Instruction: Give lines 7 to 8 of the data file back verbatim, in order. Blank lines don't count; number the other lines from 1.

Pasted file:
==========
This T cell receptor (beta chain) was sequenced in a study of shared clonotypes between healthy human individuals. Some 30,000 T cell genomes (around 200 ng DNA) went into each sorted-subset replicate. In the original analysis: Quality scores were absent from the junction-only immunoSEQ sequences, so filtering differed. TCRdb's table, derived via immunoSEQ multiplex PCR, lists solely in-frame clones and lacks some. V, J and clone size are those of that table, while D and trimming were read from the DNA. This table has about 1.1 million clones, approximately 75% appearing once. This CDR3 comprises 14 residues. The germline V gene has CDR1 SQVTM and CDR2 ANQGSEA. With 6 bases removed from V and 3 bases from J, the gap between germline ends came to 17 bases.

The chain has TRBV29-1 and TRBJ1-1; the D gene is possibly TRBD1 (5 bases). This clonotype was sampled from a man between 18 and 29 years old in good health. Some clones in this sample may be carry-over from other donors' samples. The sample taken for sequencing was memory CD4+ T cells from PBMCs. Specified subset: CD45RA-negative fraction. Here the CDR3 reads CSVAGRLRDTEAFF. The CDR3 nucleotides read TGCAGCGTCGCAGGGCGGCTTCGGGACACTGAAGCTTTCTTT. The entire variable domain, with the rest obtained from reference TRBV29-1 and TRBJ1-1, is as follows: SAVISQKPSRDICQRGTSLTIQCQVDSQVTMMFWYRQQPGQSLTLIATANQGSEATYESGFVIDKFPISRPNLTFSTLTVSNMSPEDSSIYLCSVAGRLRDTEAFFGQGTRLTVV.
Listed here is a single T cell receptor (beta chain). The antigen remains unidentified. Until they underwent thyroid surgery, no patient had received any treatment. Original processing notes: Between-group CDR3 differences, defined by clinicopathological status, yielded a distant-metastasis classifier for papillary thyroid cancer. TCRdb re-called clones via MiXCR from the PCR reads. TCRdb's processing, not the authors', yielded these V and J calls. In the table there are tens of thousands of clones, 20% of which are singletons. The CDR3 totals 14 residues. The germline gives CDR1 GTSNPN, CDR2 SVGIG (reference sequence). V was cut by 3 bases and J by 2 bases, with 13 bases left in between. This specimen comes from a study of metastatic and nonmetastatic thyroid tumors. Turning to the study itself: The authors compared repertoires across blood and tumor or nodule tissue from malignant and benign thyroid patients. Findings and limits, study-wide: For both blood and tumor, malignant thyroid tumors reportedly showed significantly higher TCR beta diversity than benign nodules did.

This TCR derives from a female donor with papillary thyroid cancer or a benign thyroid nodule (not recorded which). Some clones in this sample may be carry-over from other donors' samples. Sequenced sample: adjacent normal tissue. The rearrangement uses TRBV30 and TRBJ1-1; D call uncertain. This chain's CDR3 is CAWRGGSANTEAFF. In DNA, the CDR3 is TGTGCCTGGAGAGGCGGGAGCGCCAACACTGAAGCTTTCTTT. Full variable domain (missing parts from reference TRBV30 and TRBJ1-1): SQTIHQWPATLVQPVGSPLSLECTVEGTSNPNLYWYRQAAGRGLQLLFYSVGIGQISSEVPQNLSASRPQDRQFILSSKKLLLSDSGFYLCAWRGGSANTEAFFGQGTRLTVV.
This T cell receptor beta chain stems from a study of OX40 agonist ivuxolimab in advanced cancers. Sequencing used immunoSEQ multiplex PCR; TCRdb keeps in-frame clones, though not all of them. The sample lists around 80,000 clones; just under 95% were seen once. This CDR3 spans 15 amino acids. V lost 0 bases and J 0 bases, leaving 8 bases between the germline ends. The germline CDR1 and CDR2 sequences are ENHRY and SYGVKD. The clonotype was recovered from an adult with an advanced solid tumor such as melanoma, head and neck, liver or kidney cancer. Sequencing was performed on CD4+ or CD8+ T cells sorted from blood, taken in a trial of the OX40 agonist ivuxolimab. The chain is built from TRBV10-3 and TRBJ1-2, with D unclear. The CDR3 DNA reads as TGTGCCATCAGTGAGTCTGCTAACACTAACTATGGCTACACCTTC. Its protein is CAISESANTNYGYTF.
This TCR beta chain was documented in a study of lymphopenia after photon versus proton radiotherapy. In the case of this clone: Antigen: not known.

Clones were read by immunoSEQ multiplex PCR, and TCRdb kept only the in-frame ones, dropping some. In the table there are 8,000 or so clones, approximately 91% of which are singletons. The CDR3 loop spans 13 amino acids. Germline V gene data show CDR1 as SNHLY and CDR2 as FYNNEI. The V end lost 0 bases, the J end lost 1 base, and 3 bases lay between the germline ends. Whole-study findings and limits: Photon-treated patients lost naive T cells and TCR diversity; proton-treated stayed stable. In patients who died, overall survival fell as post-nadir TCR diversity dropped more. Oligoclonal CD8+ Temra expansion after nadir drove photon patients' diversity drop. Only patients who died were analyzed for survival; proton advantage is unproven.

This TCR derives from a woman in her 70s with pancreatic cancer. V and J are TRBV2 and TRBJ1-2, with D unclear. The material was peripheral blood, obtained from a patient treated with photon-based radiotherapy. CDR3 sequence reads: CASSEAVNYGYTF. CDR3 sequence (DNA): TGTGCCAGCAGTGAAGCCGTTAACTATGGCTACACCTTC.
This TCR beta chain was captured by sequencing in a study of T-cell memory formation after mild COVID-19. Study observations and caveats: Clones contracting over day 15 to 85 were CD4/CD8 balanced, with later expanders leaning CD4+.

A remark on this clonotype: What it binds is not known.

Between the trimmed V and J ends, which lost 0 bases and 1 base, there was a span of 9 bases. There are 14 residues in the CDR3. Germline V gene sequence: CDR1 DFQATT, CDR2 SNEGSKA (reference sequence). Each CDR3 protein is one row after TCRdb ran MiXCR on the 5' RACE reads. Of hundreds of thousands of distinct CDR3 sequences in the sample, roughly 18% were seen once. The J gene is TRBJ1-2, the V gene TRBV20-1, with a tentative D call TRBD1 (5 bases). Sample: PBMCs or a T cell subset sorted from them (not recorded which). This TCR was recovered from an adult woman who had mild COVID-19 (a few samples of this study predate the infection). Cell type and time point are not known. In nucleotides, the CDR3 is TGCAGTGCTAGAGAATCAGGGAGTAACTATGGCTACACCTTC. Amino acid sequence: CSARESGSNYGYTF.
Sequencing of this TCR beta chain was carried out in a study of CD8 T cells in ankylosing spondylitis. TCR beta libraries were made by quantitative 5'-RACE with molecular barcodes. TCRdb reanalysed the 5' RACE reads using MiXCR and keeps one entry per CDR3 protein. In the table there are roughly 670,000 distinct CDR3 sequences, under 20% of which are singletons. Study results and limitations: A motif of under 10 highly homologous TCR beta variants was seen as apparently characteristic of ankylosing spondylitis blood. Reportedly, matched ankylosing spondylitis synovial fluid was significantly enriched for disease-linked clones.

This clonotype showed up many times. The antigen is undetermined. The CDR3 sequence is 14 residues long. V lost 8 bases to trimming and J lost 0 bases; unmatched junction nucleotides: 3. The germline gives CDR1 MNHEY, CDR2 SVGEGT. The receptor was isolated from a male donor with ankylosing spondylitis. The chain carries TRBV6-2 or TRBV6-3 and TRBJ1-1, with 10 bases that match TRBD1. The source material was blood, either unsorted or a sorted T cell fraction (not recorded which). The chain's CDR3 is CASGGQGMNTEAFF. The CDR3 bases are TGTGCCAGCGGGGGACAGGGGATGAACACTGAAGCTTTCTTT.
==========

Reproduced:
Clones were read by immunoSEQ multiplex PCR, and TCRdb kept only the in-frame ones, dropping some. In the table there are 8,000 or so clones, approximately 91% of which are singletons. The CDR3 loop spans 13 amino acids. Germline V gene data show CDR1 as SNHLY and CDR2 as FYNNEI. The V end lost 0 bases, the J end lost 1 base, and 3 bases lay between the germline ends. Whole-study findings and limits: Photon-treated patients lost naive T cells and TCR diversity; proton-treated stayed stable. In patients who died, overall survival fell as post-nadir TCR diversity dropped more. Oligoclonal CD8+ Temra expansion after nadir drove photon patients' diversity drop. Only patients who died were analyzed for survival; proton advantage is unproven.

This TCR derives from a woman in her 70s with pancreatic cancer. V and J are TRBV2 and TRBJ1-2, with D unclear. The material was peripheral blood, obtained from a patient treated with photon-based radiotherapy. CDR3 sequence reads: CASSEAVNYGYTF. CDR3 sequence (DNA): TGTGCCAGCAGTGAAGCCGTTAACTATGGCTACACCTTC.